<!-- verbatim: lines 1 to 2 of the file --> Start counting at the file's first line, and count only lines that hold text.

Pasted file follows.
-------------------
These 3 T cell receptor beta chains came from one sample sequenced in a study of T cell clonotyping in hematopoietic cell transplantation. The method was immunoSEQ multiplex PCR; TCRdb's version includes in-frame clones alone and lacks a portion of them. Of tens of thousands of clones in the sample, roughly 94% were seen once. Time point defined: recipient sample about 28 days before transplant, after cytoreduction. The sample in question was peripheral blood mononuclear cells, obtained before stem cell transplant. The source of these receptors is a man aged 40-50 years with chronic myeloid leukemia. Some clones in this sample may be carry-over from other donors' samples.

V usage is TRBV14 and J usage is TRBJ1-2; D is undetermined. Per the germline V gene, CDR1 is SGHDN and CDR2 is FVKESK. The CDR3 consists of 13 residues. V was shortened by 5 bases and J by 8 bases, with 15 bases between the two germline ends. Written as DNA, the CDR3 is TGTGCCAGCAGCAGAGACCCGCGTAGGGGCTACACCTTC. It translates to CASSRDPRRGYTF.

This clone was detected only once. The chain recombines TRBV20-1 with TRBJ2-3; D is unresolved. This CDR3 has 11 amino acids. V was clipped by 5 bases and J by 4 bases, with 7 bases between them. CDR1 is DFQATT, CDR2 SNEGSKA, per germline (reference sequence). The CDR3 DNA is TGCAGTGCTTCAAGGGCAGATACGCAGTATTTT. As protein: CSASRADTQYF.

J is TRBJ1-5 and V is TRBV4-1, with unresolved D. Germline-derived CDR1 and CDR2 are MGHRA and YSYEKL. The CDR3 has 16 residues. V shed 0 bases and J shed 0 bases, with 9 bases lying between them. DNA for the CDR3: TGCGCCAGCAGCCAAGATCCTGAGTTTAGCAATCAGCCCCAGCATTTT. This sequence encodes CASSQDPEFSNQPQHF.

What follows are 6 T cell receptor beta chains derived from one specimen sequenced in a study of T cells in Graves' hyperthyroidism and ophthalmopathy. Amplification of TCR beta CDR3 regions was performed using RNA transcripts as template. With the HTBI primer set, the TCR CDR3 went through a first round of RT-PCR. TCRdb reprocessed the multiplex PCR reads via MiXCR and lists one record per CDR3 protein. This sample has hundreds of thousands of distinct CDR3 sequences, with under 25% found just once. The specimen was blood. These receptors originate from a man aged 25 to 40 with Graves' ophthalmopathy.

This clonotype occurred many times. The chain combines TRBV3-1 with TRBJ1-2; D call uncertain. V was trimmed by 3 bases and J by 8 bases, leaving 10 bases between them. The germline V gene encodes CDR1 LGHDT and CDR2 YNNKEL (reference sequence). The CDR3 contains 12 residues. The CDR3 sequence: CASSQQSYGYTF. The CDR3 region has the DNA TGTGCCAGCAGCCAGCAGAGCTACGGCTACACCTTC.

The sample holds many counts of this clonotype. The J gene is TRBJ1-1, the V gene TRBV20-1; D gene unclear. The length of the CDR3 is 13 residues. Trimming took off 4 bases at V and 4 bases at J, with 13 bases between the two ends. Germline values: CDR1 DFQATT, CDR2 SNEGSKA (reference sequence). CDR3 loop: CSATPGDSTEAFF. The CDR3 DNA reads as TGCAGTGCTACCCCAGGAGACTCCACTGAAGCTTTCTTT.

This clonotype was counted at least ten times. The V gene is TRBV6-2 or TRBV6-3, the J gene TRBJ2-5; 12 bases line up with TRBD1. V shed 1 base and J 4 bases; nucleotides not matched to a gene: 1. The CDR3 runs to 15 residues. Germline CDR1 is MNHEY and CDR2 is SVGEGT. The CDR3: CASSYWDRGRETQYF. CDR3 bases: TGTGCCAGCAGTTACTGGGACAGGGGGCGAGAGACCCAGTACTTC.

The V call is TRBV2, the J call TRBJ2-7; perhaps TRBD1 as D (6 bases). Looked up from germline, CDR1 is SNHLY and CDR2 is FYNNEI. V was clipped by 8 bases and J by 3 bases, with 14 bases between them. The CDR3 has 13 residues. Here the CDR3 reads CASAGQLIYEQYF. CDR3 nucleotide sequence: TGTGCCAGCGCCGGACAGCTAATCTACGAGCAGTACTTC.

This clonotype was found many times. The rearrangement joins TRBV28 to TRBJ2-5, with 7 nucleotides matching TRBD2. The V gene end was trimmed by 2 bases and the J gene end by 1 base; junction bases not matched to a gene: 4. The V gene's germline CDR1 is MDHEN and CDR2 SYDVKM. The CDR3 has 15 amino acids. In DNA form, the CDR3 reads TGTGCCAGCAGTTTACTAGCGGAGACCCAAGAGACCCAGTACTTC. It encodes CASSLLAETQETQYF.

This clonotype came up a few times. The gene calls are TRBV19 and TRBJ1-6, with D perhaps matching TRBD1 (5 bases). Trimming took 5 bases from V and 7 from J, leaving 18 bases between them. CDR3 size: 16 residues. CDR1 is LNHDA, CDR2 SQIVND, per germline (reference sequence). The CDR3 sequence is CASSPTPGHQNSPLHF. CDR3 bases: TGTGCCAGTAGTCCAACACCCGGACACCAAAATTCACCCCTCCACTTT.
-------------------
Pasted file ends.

These 3 T cell receptor beta chains came from one sample sequenced in a study of T cell clonotyping in hematopoietic cell transplantation. The method was immunoSEQ multiplex PCR; TCRdb's version includes in-frame clones alone and lacks a portion of them. Of tens of thousands of clones in the sample, roughly 94% were seen once. Time point defined: recipient sample about 28 days before transplant, after cytoreduction. The sample in question was peripheral blood mononuclear cells, obtained before stem cell transplant. The source of these receptors is a man aged 40-50 years with chronic myeloid leukemia. Some clones in this sample may be carry-over from other donors' samples.

V usage is TRBV14 and J usage is TRBJ1-2; D is undetermined. Per the germline V gene, CDR1 is SGHDN and CDR2 is FVKESK. The CDR3 consists of 13 residues. V was shortened by 5 bases and J by 8 bases, with 15 bases between the two germline ends. Written as DNA, the CDR3 is TGTGCCAGCAGCAGAGACCCGCGTAGGGGCTACACCTTC. It translates to CASSRDPRRGYTF.